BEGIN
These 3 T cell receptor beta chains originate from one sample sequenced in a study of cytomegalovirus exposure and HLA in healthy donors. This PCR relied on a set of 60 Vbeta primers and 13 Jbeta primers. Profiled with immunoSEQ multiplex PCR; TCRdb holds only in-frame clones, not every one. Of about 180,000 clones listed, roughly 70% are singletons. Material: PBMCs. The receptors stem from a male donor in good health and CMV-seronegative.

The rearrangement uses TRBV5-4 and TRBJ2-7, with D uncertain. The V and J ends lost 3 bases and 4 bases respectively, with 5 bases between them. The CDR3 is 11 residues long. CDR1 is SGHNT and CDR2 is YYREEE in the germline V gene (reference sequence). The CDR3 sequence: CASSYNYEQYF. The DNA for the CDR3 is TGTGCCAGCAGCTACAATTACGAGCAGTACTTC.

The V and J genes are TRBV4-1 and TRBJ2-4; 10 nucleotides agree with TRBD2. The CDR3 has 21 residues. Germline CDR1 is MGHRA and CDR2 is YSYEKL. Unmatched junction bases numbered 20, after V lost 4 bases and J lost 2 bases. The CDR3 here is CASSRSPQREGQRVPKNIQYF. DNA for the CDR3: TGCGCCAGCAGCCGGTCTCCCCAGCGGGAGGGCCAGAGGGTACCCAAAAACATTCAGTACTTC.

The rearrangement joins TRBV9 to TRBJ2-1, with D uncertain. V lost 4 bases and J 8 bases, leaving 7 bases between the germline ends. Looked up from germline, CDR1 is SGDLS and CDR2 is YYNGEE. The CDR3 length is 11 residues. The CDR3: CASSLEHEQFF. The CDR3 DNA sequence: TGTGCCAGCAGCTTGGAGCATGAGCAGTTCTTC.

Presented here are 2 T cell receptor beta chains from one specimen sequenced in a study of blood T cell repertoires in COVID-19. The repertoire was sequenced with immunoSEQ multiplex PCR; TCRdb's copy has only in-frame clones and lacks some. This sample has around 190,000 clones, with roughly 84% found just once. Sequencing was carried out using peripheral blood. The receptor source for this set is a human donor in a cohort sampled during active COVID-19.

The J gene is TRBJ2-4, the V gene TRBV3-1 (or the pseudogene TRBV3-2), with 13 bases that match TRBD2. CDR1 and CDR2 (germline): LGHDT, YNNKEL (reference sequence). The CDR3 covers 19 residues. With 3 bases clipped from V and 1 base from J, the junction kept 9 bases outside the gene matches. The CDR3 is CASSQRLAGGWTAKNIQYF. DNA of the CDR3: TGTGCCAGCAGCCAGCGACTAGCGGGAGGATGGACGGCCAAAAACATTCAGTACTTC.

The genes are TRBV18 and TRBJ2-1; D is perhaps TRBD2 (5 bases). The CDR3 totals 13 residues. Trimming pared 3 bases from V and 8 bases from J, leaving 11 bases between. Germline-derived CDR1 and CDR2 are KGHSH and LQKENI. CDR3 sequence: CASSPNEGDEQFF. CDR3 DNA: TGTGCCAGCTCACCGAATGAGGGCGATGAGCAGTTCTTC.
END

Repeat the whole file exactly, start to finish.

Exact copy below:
These 3 T cell receptor beta chains originate from one sample sequenced in a study of cytomegalovirus exposure and HLA in healthy donors. This PCR relied on a set of 60 Vbeta primers and 13 Jbeta primers. Profiled with immunoSEQ multiplex PCR; TCRdb holds only in-frame clones, not every one. Of about 180,000 clones listed, roughly 70% are singletons. Material: PBMCs. The receptors stem from a male donor in good health and CMV-seronegative.

The rearrangement uses TRBV5-4 and TRBJ2-7, with D uncertain. The V and J ends lost 3 bases and 4 bases respectively, with 5 bases between them. The CDR3 is 11 residues long. CDR1 is SGHNT and CDR2 is YYREEE in the germline V gene (reference sequence). The CDR3 sequence: CASSYNYEQYF. The DNA for the CDR3 is TGTGCCAGCAGCTACAATTACGAGCAGTACTTC.

The V and J genes are TRBV4-1 and TRBJ2-4; 10 nucleotides agree with TRBD2. The CDR3 has 21 residues. Germline CDR1 is MGHRA and CDR2 is YSYEKL. Unmatched junction bases numbered 20, after V lost 4 bases and J lost 2 bases. The CDR3 here is CASSRSPQREGQRVPKNIQYF. DNA for the CDR3: TGCGCCAGCAGCCGGTCTCCCCAGCGGGAGGGCCAGAGGGTACCCAAAAACATTCAGTACTTC.

The rearrangement joins TRBV9 to TRBJ2-1, with D uncertain. V lost 4 bases and J 8 bases, leaving 7 bases between the germline ends. Looked up from germline, CDR1 is SGDLS and CDR2 is YYNGEE. The CDR3 length is 11 residues. The CDR3: CASSLEHEQFF. The CDR3 DNA sequence: TGTGCCAGCAGCTTGGAGCATGAGCAGTTCTTC.

Presented here are 2 T cell receptor beta chains from one specimen sequenced in a study of blood T cell repertoires in COVID-19. The repertoire was sequenced with immunoSEQ multiplex PCR; TCRdb's copy has only in-frame clones and lacks some. This sample has around 190,000 clones, with roughly 84% found just once. Sequencing was carried out using peripheral blood. The receptor source for this set is a human donor in a cohort sampled during active COVID-19.

The J gene is TRBJ2-4, the V gene TRBV3-1 (or the pseudogene TRBV3-2), with 13 bases that match TRBD2. CDR1 and CDR2 (germline): LGHDT, YNNKEL (reference sequence). The CDR3 covers 19 residues. With 3 bases clipped from V and 1 base from J, the junction kept 9 bases outside the gene matches. The CDR3 is CASSQRLAGGWTAKNIQYF. DNA of the CDR3: TGTGCCAGCAGCCAGCGACTAGCGGGAGGATGGACGGCCAAAAACATTCAGTACTTC.

The genes are TRBV18 and TRBJ2-1; D is perhaps TRBD2 (5 bases). The CDR3 totals 13 residues. Trimming pared 3 bases from V and 8 bases from J, leaving 11 bases between. Germline-derived CDR1 and CDR2 are KGHSH and LQKENI. CDR3 sequence: CASSPNEGDEQFF. CDR3 DNA: TGTGCCAGCTCACCGAATGAGGGCGATGAGCAGTTCTTC.